Case study: Balfour Beatty Fleet Services
Balfour Beatty wants to take a lead role in sustainability, set out in its ‘2020 Vision’.
The vision has three main areas of focus: profitable markets, healthy communities and environmental limits.
Within ‘healthy communities’ is Balfour Beatty’s commitment to ‘Zero Harm’ – no seriously disabling injuries, no long-term harm to health and no fatalities to the Balfour Beatty workforce, sub-contractors or the public.
Balfour Beatty Fleet Services (BBFS) has not had a reportable accident since January 2011, in line with Zero Harm.
It has a comprehensive risk management programme which includes online driver risk assessments (based on psychometric principals), driver training and specifying safety features on its vehicles.
Low and medium risk drivers take a workshop while high risk drivers have a full-day’s training (a combination of classroom-based and on-the-road activity).
There is also a wide range of simulator courses which are targeted at different groups, such as young drivers.
But the training extends beyond BBFS employees.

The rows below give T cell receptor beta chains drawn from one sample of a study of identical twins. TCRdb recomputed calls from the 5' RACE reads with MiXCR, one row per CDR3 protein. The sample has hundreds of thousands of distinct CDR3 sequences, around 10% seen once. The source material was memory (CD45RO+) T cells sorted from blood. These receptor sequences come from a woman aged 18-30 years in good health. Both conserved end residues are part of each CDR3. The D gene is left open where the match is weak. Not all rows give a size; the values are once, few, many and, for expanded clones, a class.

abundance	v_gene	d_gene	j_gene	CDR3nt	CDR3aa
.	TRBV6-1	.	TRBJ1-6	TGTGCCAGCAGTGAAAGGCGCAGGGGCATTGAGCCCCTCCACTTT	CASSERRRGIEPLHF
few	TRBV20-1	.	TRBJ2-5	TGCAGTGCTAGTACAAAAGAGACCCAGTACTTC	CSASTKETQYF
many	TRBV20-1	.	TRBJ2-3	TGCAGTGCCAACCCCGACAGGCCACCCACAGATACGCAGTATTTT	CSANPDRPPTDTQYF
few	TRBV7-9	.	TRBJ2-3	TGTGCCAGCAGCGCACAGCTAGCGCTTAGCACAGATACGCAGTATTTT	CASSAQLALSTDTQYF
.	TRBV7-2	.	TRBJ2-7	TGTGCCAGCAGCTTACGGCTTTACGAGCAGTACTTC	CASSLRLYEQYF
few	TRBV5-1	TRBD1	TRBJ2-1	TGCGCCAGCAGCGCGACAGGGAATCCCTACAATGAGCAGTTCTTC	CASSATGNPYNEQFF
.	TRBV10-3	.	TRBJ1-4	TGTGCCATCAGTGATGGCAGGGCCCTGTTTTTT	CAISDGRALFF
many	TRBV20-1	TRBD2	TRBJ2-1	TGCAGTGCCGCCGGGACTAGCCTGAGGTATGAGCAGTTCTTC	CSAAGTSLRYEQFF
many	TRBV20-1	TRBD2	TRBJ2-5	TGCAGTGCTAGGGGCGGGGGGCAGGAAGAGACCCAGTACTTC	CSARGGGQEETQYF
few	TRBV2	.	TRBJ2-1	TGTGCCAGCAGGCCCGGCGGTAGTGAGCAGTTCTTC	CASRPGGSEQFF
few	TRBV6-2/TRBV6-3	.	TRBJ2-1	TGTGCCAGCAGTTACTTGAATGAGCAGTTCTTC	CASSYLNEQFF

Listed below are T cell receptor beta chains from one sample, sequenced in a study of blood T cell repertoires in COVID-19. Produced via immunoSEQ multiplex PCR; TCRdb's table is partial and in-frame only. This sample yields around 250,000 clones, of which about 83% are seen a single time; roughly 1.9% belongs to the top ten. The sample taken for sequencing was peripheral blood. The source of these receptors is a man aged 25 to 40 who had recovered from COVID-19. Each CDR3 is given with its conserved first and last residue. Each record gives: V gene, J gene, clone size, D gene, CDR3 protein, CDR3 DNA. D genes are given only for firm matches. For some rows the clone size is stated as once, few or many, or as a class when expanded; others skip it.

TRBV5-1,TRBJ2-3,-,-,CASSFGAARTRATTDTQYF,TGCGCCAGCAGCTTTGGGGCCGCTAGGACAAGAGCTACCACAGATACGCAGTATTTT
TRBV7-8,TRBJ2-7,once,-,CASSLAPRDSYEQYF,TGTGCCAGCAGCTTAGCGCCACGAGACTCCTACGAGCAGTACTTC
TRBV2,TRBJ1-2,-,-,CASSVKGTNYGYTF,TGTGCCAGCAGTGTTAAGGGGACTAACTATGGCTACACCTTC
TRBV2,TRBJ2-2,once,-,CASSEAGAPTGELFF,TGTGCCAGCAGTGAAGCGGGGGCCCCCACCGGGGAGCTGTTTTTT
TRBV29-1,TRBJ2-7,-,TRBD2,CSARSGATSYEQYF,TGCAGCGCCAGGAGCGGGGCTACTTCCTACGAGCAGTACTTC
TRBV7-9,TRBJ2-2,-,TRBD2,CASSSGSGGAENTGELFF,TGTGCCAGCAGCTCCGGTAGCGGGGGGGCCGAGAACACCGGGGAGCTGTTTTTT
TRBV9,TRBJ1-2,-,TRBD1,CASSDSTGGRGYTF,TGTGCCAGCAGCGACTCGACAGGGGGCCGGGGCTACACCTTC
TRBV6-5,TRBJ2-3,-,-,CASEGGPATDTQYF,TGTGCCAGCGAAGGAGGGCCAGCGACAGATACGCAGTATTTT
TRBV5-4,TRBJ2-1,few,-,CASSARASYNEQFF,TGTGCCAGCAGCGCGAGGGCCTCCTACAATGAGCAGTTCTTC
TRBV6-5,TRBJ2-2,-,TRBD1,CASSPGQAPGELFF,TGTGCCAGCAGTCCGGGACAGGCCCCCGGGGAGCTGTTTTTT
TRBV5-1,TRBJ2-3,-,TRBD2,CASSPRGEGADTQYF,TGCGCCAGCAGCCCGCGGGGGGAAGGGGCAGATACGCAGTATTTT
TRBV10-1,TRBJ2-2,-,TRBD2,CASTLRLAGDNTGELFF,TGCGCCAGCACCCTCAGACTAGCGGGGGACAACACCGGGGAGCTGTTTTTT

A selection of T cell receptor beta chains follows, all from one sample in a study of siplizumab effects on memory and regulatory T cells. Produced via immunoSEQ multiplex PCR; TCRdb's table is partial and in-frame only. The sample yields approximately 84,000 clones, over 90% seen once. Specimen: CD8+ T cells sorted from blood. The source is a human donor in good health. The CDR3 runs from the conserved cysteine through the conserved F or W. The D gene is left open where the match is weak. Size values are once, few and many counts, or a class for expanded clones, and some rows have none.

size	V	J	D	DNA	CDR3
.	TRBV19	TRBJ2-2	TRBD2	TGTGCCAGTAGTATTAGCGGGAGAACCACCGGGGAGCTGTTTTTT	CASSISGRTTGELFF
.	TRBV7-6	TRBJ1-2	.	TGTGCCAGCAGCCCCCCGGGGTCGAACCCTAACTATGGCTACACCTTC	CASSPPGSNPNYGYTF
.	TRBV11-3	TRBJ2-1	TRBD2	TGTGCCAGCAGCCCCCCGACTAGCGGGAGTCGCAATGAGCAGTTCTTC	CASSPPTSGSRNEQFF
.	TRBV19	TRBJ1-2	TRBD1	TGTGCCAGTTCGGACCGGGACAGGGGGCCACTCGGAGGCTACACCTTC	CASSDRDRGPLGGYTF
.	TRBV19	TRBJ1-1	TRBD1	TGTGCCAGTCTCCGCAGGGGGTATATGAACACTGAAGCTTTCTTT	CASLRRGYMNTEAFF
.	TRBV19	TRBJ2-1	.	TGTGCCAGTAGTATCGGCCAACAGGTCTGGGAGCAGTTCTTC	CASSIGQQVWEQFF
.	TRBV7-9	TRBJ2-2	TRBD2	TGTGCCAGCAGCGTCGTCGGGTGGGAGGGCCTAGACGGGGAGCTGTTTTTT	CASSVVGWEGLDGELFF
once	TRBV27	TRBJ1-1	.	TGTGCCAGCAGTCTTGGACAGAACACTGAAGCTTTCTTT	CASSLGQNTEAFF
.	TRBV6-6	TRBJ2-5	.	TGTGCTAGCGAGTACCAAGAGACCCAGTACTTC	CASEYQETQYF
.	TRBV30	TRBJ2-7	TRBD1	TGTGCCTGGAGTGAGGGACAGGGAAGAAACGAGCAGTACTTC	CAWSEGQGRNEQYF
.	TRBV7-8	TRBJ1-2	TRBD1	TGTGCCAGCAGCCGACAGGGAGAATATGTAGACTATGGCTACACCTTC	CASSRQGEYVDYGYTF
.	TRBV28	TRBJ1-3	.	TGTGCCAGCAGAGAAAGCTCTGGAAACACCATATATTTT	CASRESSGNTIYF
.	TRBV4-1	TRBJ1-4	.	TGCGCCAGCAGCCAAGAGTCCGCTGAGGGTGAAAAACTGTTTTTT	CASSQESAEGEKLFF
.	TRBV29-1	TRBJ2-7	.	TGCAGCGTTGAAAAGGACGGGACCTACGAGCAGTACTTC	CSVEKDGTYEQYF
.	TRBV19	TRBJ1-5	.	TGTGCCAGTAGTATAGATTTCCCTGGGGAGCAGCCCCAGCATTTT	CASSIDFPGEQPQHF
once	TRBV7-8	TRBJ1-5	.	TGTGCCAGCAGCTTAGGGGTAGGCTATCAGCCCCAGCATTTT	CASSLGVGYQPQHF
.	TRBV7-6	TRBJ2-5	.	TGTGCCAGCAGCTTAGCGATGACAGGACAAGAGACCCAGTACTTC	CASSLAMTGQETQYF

Family members of Balfour Beatty staff can attend an evening road safety discussion with BBFS trainers.
BBFS also takes its safety message to local schools, focusing mainly on Years 11 and 12.
Andy Ormerod, managing director of BBFS, suggests that not everyone appreciates the risks associated with driving.
“Operating a large fleet means we have a deep understanding of road risk,” he says. “We want to share our knowledge of safe and efficient driving with as wide an audience as possible.”
On the environmental front, BBFS aims to reduce its fleet’s CO2 emissions year-on-year.
It has set a maximum limit of 140g/km for its company cars already and will look to drive the limit down further in 2013 achieving an average of 120g/km per grade.
It has a number of ‘sustainability vehicles’ on the choice list, including the Toyota Prius, Nissan Leaf and Vauxhall Ampera.
These are an option for all company car drivers, regardless of their normal
Ormerod believes there are commercial benefits from CSR as the company’s brand is enhanced and it can “impact whether a business wants to do business with you”.
“It gives you a competitive advantage,” he says.
However, CSR shouldn’t be done purely for commercial and growth reasons, according to Ormerod.
He adds that ultimately BBFS embraces CSR because “it feels like the right thing to do”.
John Catling, chief executive of FMG, argues the case for CSR in the Fleet News blog, click here to read it